Thursday, June 16, 2016

Love & Friendship (2016) Costume Study


Have you seen Love & Friendship yet? It's fantastic. I'm pretty sure I laughed my bonnet off. If you haven't, you might want to trot out at once, even if it's just to drool over the costumes.

Eimer Ni Mhaoldomhnaigh was the costume designer- interesting, as she also did Becoming Jane (2007), and both films show a decided preference for the fashion of the 1790's, which would have been the styles Austen herself would have worn as a young woman. I feel like this was a good move on Mhaoldomhnaigh's part- both the novels that this film took from, Lady Susan and Love and Freindship (yes, that was intentional) were written by a young Austen in the 1790's. Bravo. 

Mhaoldomnhnaigh also paid careful attention to echoing the story with the costumes, as any good movie designer should. From an article on the Hollywood reporter

"Mhaoldomhnaigh helped elevate Lady Susan's fearless behavior through a series of costume changes, starting with an all-black ensemble that revealed her as a mourning widow. But as the film progresses, Lady Susan starts shedding off her grief.
"If you actually laid out the costumes, it goes from black to black and grey to mauve, more of the mourning colors for the time, and every time she's in the country she's affecting the widow and trying to be discreet... But when she goes to London, the colors change."
That's when Lady Susan starts to embrace brighter hues, wearing corseted gowns in light pink, scarlet, and purple (with black lace), which Mhaoldomhnaigh is quick to note is also a grieving hue, "[but] she's very slowly discarding her widow's weeds, getting rid of her mourning colors." 

In an article on WWD , it was noted that while the film's budget was "relatively small", Mhaoldomhnaigh had all of Lady Susan and most of Mrs. Johnnson's (both pictured above) costumes custom made. 


I think the costumes of this film stand in stark contrast to the majority of other Austen period-dramas out there- why? I think Mhaoldomhnaigh's careful attention to the fashion of the period and the characters themselves helped to create a very drool-worthy parade of frippery. 


Also, the fact that Lady Susan and Mrs. Johnson wear custom-made dresses is more unique than just searching through the film closets over at the BBC... such as evidenced in these infamous examples


Lady Susan and Mrs. Johnson aren't the only ones wearing fabulous costumes, though- the entire cast is robed beautifully! 


Catherine DeCourcy Vernon wears several beautiful dresses throughout the course of the film. 


...and her hair (on right) is always on pointe!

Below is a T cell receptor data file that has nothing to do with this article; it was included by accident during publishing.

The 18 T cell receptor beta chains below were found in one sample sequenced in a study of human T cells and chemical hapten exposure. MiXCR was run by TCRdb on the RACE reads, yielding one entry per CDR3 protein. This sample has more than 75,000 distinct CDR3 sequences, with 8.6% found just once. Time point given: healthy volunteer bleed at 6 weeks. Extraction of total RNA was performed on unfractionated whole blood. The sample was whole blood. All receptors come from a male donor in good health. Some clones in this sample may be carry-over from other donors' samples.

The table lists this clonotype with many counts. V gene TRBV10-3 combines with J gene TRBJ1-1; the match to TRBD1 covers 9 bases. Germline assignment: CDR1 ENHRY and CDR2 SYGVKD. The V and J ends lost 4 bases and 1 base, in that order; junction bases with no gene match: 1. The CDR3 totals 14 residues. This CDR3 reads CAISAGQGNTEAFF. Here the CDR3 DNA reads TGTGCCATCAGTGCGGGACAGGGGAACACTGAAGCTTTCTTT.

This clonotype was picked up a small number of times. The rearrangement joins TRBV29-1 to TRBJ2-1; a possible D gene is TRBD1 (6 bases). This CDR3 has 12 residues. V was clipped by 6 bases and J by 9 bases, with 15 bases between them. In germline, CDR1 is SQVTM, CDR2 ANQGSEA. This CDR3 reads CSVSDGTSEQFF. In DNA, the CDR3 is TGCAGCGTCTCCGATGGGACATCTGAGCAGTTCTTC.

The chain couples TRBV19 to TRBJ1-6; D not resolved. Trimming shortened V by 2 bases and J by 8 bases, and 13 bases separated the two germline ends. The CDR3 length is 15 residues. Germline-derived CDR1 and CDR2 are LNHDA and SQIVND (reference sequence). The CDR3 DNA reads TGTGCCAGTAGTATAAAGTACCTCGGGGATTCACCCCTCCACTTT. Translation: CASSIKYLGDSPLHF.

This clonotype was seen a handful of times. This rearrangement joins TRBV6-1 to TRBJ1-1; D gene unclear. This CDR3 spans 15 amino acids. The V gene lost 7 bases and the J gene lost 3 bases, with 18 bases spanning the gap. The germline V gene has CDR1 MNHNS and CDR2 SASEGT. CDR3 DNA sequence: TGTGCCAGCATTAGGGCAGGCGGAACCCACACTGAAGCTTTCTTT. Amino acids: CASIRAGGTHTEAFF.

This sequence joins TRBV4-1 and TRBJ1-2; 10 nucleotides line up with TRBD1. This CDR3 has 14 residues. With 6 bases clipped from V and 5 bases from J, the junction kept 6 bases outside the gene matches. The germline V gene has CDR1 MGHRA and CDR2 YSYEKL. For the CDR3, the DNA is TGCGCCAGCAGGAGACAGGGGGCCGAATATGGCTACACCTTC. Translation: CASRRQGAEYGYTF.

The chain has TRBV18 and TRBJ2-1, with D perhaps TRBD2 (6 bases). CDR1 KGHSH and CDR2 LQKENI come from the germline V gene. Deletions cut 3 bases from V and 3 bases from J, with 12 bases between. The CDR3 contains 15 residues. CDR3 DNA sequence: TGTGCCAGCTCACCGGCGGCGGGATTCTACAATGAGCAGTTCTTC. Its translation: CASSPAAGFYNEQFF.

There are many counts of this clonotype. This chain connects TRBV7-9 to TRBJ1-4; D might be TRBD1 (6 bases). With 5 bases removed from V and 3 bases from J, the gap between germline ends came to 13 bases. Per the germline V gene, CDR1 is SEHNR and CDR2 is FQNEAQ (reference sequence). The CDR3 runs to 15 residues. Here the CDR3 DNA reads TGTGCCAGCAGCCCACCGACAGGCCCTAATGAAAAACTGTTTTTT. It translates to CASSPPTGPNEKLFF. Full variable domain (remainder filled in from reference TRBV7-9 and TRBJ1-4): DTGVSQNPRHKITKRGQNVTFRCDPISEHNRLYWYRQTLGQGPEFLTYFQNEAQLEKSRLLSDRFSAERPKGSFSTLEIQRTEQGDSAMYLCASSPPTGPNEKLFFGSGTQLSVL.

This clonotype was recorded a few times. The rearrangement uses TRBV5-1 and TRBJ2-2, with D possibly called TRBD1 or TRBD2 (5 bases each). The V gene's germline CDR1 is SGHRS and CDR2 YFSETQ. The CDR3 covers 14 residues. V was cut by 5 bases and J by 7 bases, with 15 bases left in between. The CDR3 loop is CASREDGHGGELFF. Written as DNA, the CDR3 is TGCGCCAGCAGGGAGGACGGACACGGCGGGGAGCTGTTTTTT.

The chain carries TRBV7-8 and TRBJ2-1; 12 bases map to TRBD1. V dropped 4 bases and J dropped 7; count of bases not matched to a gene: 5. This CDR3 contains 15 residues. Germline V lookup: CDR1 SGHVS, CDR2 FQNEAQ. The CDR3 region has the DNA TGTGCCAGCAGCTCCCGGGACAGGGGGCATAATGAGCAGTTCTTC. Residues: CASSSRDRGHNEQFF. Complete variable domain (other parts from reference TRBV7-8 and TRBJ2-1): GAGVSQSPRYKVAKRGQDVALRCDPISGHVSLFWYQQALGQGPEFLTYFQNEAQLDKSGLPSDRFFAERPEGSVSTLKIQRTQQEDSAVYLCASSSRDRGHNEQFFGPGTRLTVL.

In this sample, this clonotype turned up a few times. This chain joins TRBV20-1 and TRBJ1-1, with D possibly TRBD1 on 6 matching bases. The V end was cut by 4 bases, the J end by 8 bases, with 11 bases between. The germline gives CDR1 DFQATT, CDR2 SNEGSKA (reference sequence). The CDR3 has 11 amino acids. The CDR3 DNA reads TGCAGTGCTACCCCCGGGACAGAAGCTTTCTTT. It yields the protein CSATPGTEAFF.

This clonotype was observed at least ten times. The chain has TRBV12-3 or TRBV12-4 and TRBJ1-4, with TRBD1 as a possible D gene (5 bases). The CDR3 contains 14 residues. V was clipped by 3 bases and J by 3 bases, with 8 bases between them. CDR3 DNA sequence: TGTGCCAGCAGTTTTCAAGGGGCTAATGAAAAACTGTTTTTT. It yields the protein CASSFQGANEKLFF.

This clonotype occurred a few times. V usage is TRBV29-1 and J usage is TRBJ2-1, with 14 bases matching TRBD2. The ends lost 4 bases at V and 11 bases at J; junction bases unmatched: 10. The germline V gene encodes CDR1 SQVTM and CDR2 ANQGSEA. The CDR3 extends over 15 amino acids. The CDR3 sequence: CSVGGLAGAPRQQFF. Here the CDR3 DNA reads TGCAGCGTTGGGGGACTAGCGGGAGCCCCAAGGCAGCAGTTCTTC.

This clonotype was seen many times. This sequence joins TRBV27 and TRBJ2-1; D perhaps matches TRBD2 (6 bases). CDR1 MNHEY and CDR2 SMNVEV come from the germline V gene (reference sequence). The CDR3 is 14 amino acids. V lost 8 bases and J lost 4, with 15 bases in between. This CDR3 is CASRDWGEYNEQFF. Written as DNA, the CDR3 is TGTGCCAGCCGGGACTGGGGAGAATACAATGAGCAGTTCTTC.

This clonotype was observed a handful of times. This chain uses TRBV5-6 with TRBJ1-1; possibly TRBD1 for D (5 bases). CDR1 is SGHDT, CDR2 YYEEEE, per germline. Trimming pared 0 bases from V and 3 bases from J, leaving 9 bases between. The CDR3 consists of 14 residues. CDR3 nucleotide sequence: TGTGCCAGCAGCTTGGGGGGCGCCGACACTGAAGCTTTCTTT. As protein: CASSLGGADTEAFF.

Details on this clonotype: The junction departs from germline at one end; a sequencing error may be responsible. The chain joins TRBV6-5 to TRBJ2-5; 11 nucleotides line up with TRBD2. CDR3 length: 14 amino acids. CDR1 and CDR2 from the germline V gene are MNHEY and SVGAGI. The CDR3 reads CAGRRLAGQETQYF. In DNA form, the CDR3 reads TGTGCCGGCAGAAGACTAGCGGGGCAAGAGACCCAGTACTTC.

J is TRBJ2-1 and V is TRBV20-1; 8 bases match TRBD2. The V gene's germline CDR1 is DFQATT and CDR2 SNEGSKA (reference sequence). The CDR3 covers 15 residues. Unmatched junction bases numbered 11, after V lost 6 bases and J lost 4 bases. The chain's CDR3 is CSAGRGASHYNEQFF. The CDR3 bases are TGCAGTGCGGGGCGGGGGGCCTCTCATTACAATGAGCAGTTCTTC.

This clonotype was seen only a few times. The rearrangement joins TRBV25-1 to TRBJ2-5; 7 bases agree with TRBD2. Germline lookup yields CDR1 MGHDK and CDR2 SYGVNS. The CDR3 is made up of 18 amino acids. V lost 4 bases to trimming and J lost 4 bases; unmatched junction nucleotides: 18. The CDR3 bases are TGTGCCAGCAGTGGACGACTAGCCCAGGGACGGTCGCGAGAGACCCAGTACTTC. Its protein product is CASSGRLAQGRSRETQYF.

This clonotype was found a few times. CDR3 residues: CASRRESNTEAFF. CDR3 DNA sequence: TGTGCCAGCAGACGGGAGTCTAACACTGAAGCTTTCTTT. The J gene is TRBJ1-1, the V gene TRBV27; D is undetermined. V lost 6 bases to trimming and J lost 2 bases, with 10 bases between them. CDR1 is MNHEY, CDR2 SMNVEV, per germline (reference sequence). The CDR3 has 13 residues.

For those of you inspired to sew based on the fashions of this film, I can recommend Mrs. Chancey's 1780's Portrait Style Dress, which is near enough in style to these costumes. 

Have you seen "Love & Friendship" yet? What did you think of the costumes?

3 comments:

  1. I saw it today and I loved it, so funny! I hadn't read the book and was hoping that Lady S wouldn't get her comeuppance at the end, as so predictably happens. But Austen was a pretty feisty woman and I think she rather liked Lady Susan.
    The costumes I found problematic. They all looked the same, made from the exact same patterns. And every woman wore a band in her hair - it may have been a fashion but it wasn't a mandatory requirement. In one scene, where young Freddie had messed up Susan's dress but she was taking tea with Catherine, they were wearing identically cut dresses, both with organza tuckers cut and arranged identically. It felt very theatrical. My view of period costuming was irrevocably impacted by the 1996 Persuasion, where suddenly characters had ill fitting and dirty clothes, showing signs of having been washed and ironed, and made by different hands. It was fantastic. And as in real life, people clung to different aspects of fashion, sometimes from the past even as older women sometimes do today. The uniformly fashionable look is not realistic.
    However, while this irked me a bit, I didn't let it spoil my enjoyment of a wonderfully funny movie. I shall recall Sir James trying to make small talk about verse and poetry for many years to come.

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    1. Thanks for commenting! Very interesting. I have to say, though, with regards to your finding the costumes "theatrical": I believe with the way the film was done and the overall style of the director, the costumes fit very nicely. The settings, the dialogue, the actors themselves, the very etory- all of it lent itself to having the costumes that it did. Not every costume has to be historically accurate or realistic. Sometimes, it really is okay to have a "froo-froo eye candy" film!

      As to the "comeuppance" bit being predictable, I do believe that was Austen's whole point in writing her novels. She was combatting a popular genre inundated with little sense, shoddy morals, and no substance, so it should not be surprising that characters receive their dues on the end. She was very concerned with the correct arrangement of the reason and the passions (evidenced very strongly in Sense and Sensibility) and had a very keen understanding of justice, which is not necessarily served in all her novels so obviously as it is in "Mansfield Park".

      In any case, pardon my literary rant. I've been studying Austen all year (both in class and out of it), so that's my excuse. :-)

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  2. The main thing which irked me about the costumes in this was the use of cheap upholstery fabric on costumes. It just looks so tacky and polyester, and it doesn't lend itself well to the cut of the costumes. The costumes are very idiosyncratic - all over the map from 1770s to 1790s. I've seen much better work done on tv budgets.

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